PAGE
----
News & Politics

Don Jr.'s Emails Show Poor Judgment — Not Evidence of Treason

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It finally happened. Evidence of potential collusion between the Russian government and the Trump team finally emerged in the media and it wasn’t leaked by Obama holdovers in the deep state or disloyal White House staffers. It was posted on Twitter by the son of the president himself, Donald Trump, Jr.

The bombshell comes in the form of an email chain between Rob Goldstone, a colorful music publicist, and Trump Jr. detailing how they set up a meeting with a Russian lawyer who allegedly promised dirt on Hillary Clinton.

https://twitter.com/JackPosobiec/status/884802604911534080

In the emails, Goldstone expressly informs Trump Jr. that Natalia Veselnitskaya has connections to the Russian government:

Emin just called and asked me to contact you with something very interesting. The Crown prosecutor of Russia met with his father Aras this morning and in their meeting offered to provide the Trump campaign with some official documents and information that would incriminate Hillary and her dealings with Russia and would be very useful to your father.

It gets worse:

This is obviously very high level and sensitive information, but it is part of Russia and its government’s support for Mr. Trump — helped along by Aras and Emin.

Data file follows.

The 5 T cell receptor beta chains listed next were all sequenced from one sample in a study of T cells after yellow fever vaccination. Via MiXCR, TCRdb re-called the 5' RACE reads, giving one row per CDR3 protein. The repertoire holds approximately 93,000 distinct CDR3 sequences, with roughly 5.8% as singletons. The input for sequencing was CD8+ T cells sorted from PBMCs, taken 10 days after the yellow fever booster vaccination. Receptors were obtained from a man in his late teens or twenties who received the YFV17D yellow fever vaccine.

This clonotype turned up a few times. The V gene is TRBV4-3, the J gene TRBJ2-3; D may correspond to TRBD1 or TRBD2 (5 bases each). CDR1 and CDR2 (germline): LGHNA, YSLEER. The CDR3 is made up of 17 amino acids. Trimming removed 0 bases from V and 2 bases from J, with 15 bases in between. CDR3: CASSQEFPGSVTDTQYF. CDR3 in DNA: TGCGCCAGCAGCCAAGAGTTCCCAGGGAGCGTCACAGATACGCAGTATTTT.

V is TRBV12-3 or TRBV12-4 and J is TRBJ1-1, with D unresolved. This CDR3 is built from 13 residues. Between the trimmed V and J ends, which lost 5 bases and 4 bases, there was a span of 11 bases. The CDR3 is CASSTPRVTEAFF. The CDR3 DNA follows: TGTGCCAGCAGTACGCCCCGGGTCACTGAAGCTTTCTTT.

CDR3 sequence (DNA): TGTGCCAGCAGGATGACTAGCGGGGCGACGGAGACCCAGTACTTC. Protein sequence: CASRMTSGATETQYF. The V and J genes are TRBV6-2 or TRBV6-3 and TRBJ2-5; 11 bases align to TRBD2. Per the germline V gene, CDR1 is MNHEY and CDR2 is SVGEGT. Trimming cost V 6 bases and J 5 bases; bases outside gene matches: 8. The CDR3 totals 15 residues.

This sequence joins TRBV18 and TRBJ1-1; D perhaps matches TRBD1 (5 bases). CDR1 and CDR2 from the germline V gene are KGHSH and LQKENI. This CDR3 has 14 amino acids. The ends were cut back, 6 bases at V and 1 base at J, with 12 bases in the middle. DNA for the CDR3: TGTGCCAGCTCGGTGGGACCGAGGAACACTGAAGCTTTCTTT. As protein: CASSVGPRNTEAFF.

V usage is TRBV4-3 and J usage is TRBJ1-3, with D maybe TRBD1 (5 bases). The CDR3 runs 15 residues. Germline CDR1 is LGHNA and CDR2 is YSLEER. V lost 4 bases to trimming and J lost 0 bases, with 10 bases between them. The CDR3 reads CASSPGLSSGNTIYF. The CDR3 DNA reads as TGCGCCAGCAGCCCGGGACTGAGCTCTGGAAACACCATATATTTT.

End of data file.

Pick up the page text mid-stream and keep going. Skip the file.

What do you think is the best way to handle this information and would you be able to speak to Emin about it directly?

Goldstone explained that he contacted Trump Jr. first because of the sensitivity of the information, noting: “I can also send this info to your father via Rhona, but it is ultra sensitive so wanted to send to you first.” Goldstone also reminds Trump Jr. of the arrival of “the Russian government attorney who is flying over from Moscow.”

Veselnitskaya, for her part, denied in an interview with NBC News that she had any connection to the Kremlin and insisted she met with Trump Jr. to discuss sanctions between Russia and the U.S., not to hand over damaging information about Hillary Clinton’s campaign. “I never had any damaging or sensitive information about Hillary Clinton. It was never my intention to have that,” Veselnitskaya said. She claimed that team Trump “badly” wanted dirt on Clinton: “It is quite possible that maybe they were longing for such an information. They wanted it so badly that they could only hear the thought that they wanted.”

Let’s not kid ourselves. None of this looks good.

Trump Jr. only produced the emails to beat the New York Times to the punch. Meanwhile, his stories kept changing.

But while the emails are politically damning and show terrible judgment on the part of Trump Jr., they are hardly the “smoking gun” some legal experts are suggesting. The emails indicate that Trump Jr. was “collusion-curious” as one wag put it, but there is still no proof that team Trump illegally colluded with the Russian government.

As Ed Morrissey noted at Hot Air, “there still isn’t any evidence that any quid pro quo took place, and the NYT alludes to that in the new article too.”

The precise nature of the promised damaging information about Mrs. Clinton is unclear, and there is no evidence to suggest that it was related to Russian-government computer hacking that led to the release of thousands of Democratic National Committee emails. But in recent days, accounts by some of the central organizers of the meeting, including Donald Trump Jr., have evolved or have been contradicted by the written email records.